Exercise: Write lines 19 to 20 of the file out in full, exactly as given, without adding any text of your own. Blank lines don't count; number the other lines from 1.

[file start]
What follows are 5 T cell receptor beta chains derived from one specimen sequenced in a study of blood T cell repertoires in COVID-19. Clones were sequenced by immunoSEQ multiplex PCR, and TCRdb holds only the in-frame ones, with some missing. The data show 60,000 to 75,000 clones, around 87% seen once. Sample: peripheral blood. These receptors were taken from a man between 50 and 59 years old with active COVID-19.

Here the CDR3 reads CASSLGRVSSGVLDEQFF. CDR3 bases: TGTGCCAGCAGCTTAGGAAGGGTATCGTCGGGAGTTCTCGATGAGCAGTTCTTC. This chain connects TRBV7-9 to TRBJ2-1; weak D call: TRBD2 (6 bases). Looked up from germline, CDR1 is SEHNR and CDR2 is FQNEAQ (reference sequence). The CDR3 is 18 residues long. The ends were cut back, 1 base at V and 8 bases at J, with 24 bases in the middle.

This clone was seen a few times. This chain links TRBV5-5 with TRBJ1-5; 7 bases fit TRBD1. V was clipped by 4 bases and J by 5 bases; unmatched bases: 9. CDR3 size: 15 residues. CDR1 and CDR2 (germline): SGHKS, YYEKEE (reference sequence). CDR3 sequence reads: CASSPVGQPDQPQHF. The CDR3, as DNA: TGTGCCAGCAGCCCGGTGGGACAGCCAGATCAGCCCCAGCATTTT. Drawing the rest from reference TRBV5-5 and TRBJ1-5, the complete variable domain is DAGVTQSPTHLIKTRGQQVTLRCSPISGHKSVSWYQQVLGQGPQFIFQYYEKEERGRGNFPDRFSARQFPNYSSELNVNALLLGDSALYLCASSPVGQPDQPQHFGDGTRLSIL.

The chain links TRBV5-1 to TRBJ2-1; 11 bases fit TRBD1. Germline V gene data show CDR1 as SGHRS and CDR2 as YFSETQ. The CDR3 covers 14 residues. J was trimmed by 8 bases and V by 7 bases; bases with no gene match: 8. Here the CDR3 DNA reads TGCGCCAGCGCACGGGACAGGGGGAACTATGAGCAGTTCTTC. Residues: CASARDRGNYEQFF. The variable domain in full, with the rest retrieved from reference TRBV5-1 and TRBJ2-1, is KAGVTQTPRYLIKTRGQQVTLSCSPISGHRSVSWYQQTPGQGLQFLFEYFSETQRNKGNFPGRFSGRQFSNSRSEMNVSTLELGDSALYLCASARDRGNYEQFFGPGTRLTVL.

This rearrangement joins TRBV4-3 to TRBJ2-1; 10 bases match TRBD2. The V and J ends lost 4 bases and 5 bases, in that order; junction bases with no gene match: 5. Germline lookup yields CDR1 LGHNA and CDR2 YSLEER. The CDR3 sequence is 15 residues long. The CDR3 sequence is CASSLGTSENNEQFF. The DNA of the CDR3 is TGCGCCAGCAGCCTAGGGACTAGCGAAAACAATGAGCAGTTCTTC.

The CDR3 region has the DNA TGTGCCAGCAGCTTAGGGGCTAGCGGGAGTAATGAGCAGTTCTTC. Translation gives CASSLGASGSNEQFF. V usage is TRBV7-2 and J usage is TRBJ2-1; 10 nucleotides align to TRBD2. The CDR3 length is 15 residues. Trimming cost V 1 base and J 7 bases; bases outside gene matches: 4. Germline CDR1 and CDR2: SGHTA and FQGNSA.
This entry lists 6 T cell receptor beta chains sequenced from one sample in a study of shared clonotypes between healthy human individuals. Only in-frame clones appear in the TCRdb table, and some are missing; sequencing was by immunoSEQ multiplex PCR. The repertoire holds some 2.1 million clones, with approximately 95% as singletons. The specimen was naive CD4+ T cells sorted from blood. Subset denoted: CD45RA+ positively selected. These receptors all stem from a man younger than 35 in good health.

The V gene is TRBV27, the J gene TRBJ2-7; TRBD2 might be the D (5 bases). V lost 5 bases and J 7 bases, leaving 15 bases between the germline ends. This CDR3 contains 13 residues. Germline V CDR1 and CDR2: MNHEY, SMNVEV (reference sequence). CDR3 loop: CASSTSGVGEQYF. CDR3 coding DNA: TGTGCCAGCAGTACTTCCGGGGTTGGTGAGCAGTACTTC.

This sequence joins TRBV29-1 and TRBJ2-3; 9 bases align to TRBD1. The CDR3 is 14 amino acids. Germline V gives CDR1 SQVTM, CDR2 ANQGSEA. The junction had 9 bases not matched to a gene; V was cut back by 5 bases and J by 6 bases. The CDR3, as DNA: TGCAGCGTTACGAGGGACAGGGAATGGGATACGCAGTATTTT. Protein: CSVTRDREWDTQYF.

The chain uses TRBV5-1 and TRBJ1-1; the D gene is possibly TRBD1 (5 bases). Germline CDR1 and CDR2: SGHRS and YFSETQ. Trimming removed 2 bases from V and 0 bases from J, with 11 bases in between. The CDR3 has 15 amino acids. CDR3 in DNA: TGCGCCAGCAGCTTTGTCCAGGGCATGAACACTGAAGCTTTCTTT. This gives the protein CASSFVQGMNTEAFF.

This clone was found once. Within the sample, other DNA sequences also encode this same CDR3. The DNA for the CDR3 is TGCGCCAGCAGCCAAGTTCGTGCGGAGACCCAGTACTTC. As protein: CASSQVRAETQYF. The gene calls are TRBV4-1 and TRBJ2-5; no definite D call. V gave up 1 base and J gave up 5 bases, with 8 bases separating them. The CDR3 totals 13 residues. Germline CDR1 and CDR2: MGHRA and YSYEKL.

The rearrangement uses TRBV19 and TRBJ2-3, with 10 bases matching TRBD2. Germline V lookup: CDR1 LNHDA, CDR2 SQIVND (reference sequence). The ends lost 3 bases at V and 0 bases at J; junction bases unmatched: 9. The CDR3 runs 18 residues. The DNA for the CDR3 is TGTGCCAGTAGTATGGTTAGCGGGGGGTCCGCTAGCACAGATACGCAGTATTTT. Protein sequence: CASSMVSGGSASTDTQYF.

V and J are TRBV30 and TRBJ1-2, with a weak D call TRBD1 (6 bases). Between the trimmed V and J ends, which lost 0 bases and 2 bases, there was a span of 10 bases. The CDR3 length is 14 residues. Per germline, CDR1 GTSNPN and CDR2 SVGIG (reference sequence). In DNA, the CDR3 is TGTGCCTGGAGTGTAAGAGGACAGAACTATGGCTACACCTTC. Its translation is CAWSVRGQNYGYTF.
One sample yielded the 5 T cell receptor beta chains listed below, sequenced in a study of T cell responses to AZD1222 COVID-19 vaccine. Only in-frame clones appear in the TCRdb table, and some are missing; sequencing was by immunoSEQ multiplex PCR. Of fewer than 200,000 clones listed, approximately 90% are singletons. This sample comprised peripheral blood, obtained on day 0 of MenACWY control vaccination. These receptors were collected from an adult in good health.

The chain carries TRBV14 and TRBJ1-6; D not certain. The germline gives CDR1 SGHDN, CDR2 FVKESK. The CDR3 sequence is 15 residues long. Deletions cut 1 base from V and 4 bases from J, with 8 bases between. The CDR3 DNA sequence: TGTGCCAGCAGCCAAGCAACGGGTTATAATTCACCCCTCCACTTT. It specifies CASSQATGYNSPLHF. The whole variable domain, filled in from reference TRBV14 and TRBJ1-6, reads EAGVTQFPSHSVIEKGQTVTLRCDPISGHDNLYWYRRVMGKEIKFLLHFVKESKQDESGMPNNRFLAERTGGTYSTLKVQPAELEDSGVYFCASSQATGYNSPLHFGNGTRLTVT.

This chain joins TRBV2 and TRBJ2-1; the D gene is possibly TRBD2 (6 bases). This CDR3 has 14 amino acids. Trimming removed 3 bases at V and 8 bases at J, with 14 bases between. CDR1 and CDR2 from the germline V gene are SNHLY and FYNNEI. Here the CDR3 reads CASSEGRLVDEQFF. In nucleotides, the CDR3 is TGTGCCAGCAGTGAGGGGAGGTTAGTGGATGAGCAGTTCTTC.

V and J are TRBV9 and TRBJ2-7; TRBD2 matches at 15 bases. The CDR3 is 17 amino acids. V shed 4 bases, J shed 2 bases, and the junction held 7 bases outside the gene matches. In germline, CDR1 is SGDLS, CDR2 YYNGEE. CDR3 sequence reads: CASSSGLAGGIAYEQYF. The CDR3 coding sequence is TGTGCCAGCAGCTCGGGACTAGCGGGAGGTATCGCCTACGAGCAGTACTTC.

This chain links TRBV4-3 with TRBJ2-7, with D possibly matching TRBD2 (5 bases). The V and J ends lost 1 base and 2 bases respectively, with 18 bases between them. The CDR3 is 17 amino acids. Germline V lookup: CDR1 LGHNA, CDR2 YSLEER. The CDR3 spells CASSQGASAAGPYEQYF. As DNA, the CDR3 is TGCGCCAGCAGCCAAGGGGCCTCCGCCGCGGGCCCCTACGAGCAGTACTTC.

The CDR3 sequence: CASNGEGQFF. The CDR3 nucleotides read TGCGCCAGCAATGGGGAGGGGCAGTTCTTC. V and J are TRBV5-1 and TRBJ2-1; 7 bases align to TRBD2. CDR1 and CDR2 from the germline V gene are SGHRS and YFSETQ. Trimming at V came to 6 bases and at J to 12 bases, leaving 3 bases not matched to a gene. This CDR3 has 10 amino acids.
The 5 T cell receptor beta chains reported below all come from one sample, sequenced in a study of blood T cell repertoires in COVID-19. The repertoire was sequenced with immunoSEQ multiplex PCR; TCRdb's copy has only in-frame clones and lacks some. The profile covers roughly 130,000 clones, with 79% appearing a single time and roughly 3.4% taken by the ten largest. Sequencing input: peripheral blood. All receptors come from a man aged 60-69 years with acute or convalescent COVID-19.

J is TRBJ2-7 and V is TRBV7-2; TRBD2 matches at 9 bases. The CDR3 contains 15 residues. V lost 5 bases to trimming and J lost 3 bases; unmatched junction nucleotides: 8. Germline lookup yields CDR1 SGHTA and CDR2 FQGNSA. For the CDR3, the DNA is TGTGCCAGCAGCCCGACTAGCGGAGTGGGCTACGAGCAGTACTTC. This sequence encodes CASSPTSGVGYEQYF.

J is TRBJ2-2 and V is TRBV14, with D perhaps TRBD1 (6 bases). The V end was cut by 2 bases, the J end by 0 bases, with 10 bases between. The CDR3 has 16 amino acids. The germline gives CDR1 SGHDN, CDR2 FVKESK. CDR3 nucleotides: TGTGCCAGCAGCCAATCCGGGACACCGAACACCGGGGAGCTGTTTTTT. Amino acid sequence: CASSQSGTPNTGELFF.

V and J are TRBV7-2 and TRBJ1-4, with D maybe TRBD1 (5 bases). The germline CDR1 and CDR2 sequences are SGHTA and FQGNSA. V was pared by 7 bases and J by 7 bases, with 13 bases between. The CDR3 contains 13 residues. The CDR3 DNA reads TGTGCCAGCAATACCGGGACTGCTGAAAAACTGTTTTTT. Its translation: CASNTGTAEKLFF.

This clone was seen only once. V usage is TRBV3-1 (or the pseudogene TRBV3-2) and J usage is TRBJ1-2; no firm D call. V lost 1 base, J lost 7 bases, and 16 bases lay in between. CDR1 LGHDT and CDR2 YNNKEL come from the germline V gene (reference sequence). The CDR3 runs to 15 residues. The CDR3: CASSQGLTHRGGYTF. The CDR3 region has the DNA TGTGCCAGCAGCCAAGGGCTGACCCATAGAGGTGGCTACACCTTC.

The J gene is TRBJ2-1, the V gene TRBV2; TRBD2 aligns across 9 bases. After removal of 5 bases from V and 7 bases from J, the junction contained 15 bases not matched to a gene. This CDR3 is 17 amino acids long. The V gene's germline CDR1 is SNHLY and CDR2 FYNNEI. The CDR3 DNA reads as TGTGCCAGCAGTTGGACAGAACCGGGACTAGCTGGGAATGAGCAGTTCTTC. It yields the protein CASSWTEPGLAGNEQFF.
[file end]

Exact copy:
The CDR3 sequence: CASNGEGQFF. The CDR3 nucleotides read TGCGCCAGCAATGGGGAGGGGCAGTTCTTC. V and J are TRBV5-1 and TRBJ2-1; 7 bases align to TRBD2. CDR1 and CDR2 from the germline V gene are SGHRS and YFSETQ. Trimming at V came to 6 bases and at J to 12 bases, leaving 3 bases not matched to a gene. This CDR3 has 10 amino acids.
The 5 T cell receptor beta chains reported below all come from one sample, sequenced in a study of blood T cell repertoires in COVID-19. The repertoire was sequenced with immunoSEQ multiplex PCR; TCRdb's copy has only in-frame clones and lacks some. The profile covers roughly 130,000 clones, with 79% appearing a single time and roughly 3.4% taken by the ten largest. Sequencing input: peripheral blood. All receptors come from a man aged 60-69 years with acute or convalescent COVID-19.